I dunno, even though there were things about the tone of the film, and the characters and so forth that I didn't dig that much in Temple, I really liked the fx a lot.
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By ninja turtle
#6978
you're right ,Splinebender ,i think that most of temple of doom 's effects are stunning for a pre-cg era .And they are better than ghosbuster's vfx.I don't know why Ahem hates them.
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By vfx fan
#6979
Ah, but were they better than "2010?" I don't think so!!!
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By Shane
#6980
I saw part of that NOVA documentary in a film class in college. I specifically remember them breaking down the standoff on the cliffs with Indy versus the Thughee guys. Nice behind the scenes look and more informative than today's televised effects stuff.

Ahem, McAlister directed the effects photography on Temple of Doom as well. He was also the one who converted the Nikon camera spline mentioned so they could shoot the mine car chase.

Overall, I think the Indy films had good effects.


<font size=-1>[ This Message was edited by: Shane on 2002-08-30 13:08 ]</font>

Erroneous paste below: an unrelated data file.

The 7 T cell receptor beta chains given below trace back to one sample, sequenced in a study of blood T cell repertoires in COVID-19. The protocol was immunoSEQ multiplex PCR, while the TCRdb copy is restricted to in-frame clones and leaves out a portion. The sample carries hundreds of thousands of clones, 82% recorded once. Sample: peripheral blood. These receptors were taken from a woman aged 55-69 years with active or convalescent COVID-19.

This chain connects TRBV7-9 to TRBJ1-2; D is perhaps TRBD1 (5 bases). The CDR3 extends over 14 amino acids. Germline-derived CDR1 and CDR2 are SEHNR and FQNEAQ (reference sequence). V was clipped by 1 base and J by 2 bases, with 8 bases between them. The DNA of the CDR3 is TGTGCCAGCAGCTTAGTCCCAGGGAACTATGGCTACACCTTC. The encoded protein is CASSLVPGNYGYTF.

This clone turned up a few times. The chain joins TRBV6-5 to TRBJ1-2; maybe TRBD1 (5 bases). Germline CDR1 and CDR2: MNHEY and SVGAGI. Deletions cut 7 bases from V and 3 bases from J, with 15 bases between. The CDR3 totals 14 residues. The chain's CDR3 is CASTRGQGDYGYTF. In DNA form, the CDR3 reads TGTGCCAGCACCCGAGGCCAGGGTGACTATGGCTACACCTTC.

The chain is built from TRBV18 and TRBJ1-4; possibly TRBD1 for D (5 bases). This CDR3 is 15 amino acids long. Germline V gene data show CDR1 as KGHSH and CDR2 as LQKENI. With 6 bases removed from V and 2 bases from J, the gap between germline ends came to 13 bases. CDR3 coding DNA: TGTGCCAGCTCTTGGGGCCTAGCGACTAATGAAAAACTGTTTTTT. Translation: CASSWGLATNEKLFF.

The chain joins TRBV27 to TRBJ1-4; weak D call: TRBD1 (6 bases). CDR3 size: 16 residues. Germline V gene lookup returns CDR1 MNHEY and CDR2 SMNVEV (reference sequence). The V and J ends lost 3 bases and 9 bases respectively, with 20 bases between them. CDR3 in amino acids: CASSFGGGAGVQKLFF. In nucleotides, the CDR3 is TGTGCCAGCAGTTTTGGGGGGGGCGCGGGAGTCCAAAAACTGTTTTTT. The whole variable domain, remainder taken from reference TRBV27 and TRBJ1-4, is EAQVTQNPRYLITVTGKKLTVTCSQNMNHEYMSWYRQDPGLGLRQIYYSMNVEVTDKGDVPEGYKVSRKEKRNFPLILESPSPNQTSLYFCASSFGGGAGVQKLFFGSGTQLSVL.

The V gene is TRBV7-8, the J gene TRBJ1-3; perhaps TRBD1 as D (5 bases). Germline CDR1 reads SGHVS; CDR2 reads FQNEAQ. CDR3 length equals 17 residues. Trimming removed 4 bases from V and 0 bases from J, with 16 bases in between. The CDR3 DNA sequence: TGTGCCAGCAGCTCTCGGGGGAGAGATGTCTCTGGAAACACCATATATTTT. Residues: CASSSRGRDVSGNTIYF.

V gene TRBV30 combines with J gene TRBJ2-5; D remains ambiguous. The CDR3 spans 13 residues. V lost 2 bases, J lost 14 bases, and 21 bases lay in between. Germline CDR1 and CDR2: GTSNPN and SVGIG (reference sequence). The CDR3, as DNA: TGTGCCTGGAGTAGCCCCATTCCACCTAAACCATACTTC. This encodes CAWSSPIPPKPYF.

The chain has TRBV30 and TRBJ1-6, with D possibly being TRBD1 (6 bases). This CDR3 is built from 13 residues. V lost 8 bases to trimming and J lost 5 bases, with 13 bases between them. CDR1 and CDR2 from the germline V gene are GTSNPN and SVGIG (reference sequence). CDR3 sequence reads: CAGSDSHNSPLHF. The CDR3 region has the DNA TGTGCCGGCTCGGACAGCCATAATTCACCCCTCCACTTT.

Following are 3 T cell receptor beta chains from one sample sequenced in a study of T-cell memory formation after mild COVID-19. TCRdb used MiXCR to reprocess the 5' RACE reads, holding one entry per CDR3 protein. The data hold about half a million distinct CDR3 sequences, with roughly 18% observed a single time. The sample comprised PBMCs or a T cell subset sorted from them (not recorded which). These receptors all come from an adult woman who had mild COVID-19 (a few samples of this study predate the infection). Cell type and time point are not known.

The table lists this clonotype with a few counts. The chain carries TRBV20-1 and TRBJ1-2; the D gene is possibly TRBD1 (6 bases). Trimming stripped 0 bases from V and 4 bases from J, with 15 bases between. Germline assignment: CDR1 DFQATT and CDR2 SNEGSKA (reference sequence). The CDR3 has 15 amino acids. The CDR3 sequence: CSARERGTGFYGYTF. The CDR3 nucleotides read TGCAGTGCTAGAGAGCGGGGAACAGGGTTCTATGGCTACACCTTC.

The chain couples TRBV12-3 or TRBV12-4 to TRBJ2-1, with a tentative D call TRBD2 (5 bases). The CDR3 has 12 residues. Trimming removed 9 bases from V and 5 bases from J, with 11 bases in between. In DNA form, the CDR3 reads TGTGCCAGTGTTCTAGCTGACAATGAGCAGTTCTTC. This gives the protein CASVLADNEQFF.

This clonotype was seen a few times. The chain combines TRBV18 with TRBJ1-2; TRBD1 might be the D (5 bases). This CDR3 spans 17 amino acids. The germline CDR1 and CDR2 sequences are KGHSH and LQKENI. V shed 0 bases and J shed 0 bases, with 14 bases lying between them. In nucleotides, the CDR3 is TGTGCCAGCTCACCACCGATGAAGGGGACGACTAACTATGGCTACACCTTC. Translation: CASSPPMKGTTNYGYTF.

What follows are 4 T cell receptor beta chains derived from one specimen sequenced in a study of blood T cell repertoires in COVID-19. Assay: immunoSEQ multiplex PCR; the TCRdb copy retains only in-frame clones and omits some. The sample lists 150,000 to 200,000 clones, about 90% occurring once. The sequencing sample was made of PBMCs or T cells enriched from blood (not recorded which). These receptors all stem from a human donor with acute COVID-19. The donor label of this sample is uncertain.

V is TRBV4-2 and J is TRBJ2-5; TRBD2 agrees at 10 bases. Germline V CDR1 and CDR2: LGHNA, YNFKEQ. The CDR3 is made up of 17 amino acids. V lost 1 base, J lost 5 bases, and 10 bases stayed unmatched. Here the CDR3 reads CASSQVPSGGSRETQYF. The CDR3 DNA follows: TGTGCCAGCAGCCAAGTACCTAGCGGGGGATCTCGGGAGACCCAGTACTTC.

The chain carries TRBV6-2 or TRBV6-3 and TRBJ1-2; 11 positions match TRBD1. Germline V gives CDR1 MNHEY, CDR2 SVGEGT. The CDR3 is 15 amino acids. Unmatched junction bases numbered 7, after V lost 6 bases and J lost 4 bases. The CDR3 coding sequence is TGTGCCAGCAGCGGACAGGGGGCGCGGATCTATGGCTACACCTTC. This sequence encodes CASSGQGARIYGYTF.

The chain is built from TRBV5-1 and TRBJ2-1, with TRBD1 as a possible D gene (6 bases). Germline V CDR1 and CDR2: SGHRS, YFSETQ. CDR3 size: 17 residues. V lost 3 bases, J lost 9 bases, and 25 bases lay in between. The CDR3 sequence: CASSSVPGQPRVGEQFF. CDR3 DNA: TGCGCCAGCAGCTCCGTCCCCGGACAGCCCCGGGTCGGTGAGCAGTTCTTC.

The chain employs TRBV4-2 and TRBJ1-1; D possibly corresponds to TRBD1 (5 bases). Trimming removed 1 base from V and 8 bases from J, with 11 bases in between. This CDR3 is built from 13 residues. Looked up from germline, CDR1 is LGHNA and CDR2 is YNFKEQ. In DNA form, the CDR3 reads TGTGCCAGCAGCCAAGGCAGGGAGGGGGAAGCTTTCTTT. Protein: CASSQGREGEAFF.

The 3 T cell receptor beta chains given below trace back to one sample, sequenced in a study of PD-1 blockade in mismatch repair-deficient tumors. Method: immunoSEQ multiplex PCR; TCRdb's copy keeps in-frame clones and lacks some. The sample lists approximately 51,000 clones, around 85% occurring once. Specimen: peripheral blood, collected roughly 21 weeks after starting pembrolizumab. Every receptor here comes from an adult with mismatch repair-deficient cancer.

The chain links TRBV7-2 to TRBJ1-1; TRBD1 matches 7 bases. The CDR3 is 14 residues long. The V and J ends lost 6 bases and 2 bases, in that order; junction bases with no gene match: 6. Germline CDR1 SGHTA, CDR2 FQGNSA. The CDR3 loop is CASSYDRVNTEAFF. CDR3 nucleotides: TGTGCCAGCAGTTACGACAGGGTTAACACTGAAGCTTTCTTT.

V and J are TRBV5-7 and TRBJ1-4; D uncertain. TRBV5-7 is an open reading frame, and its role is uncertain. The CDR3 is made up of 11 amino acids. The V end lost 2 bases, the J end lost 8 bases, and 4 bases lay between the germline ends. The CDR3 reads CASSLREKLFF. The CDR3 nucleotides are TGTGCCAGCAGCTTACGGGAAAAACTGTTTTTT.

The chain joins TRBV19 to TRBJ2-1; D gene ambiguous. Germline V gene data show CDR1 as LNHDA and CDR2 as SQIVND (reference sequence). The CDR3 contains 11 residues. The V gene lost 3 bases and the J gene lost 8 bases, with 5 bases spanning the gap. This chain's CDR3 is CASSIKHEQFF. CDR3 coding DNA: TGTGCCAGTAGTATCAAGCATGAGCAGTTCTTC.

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By malducin
#6987
I remember seeing something back then where they showed how they had to repaint Indy's legs because of where the matte line was. I almost had a heart attack, couldn't believe it. Was that NOVA?

Speaking of which, I finally gotten something to capture video to my computer. I might experiment about capturing some old shows and making them VCDs or something, at least for preservation purposes. We discussed that here some time ago. If I make any progress I'll report back.
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By malducin
#6989
As far as a digital composite from what was in one book (CG101 but might be the second ILM book) is that the Sherlock Holmes glass knight composite was partial. Like they created the layers digitally, the knight and it mattes, and did use the laser recorder to scan out those, but that the final composite (knight plus plate) was optical. I could be wrong though, and I have it on the FAQ. In that book it mentioned that Donovan was the first all digital composite, everything comped inside the Pixar. I guess it depends one how you define digital composite ;-). I'll check the books again.
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By vfx fan
#6996
I just laugh every time I imagine what the interfaces of the computers used to create the glass night in "Young Sherlock Holmes" looked like! They sure don't make 'em like they used to! :lol:
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<font size=-1>[ This Message was edited by: vfx fan on 2002-08-30 15:41 ]</font>
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By Shane
#6998
Just picture a black monitor with large keyboard. The monitors remind me in a way of those TV/VCR combos you can buy now. The stuff looks like nothing "off the shelf".

Malducin, that is exactly the part I remember! That's the one. Amazing eh? Ah, those good ol' animators and rotoscopers. Where have you gone Wes Takahashi? Where have you gone Ellen Lichtwardt? Bruce Walters?

We know where Tom Bertino is. :wink:

<font size=-1>[ This Message was edited by: Shane on 2002-08-30 15:47 ]</font>